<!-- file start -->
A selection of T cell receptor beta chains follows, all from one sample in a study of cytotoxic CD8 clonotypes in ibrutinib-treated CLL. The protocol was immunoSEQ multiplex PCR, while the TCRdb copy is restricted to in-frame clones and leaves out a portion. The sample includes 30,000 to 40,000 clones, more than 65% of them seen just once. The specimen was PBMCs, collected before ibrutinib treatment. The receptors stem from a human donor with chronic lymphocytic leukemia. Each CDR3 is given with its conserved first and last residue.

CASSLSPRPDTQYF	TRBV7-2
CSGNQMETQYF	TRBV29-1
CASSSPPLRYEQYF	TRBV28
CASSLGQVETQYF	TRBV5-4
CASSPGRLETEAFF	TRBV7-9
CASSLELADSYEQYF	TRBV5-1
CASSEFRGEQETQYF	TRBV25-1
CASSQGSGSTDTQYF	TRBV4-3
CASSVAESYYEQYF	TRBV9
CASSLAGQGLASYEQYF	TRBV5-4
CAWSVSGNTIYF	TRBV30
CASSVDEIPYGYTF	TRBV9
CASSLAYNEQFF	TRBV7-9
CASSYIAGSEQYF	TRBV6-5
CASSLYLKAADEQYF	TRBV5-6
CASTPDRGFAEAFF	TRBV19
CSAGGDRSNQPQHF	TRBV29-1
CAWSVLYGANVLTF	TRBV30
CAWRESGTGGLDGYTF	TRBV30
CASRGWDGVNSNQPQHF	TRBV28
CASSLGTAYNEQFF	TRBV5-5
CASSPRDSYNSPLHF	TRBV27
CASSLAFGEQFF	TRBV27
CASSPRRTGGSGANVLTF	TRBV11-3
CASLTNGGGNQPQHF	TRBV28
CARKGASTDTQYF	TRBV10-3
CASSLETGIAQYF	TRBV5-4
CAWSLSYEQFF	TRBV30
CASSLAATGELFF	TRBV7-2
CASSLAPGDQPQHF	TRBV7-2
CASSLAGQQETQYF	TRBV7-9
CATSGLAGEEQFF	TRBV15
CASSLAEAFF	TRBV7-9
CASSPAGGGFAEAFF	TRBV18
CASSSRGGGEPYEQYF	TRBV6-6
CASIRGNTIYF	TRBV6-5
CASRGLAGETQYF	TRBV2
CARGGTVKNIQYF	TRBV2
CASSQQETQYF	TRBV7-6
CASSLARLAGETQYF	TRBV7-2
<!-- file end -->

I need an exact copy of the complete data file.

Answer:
A selection of T cell receptor beta chains follows, all from one sample in a study of cytotoxic CD8 clonotypes in ibrutinib-treated CLL. The protocol was immunoSEQ multiplex PCR, while the TCRdb copy is restricted to in-frame clones and leaves out a portion. The sample includes 30,000 to 40,000 clones, more than 65% of them seen just once. The specimen was PBMCs, collected before ibrutinib treatment. The receptors stem from a human donor with chronic lymphocytic leukemia. Each CDR3 is given with its conserved first and last residue.

CASSLSPRPDTQYF	TRBV7-2
CSGNQMETQYF	TRBV29-1
CASSSPPLRYEQYF	TRBV28
CASSLGQVETQYF	TRBV5-4
CASSPGRLETEAFF	TRBV7-9
CASSLELADSYEQYF	TRBV5-1
CASSEFRGEQETQYF	TRBV25-1
CASSQGSGSTDTQYF	TRBV4-3
CASSVAESYYEQYF	TRBV9
CASSLAGQGLASYEQYF	TRBV5-4
CAWSVSGNTIYF	TRBV30
CASSVDEIPYGYTF	TRBV9
CASSLAYNEQFF	TRBV7-9
CASSYIAGSEQYF	TRBV6-5
CASSLYLKAADEQYF	TRBV5-6
CASTPDRGFAEAFF	TRBV19
CSAGGDRSNQPQHF	TRBV29-1
CAWSVLYGANVLTF	TRBV30
CAWRESGTGGLDGYTF	TRBV30
CASRGWDGVNSNQPQHF	TRBV28
CASSLGTAYNEQFF	TRBV5-5
CASSPRDSYNSPLHF	TRBV27
CASSLAFGEQFF	TRBV27
CASSPRRTGGSGANVLTF	TRBV11-3
CASLTNGGGNQPQHF	TRBV28
CARKGASTDTQYF	TRBV10-3
CASSLETGIAQYF	TRBV5-4
CAWSLSYEQFF	TRBV30
CASSLAATGELFF	TRBV7-2
CASSLAPGDQPQHF	TRBV7-2
CASSLAGQQETQYF	TRBV7-9
CATSGLAGEEQFF	TRBV15
CASSLAEAFF	TRBV7-9
CASSPAGGGFAEAFF	TRBV18
CASSSRGGGEPYEQYF	TRBV6-6
CASIRGNTIYF	TRBV6-5
CASRGLAGETQYF	TRBV2
CARGGTVKNIQYF	TRBV2
CASSQQETQYF	TRBV7-6
CASSLARLAGETQYF	TRBV7-2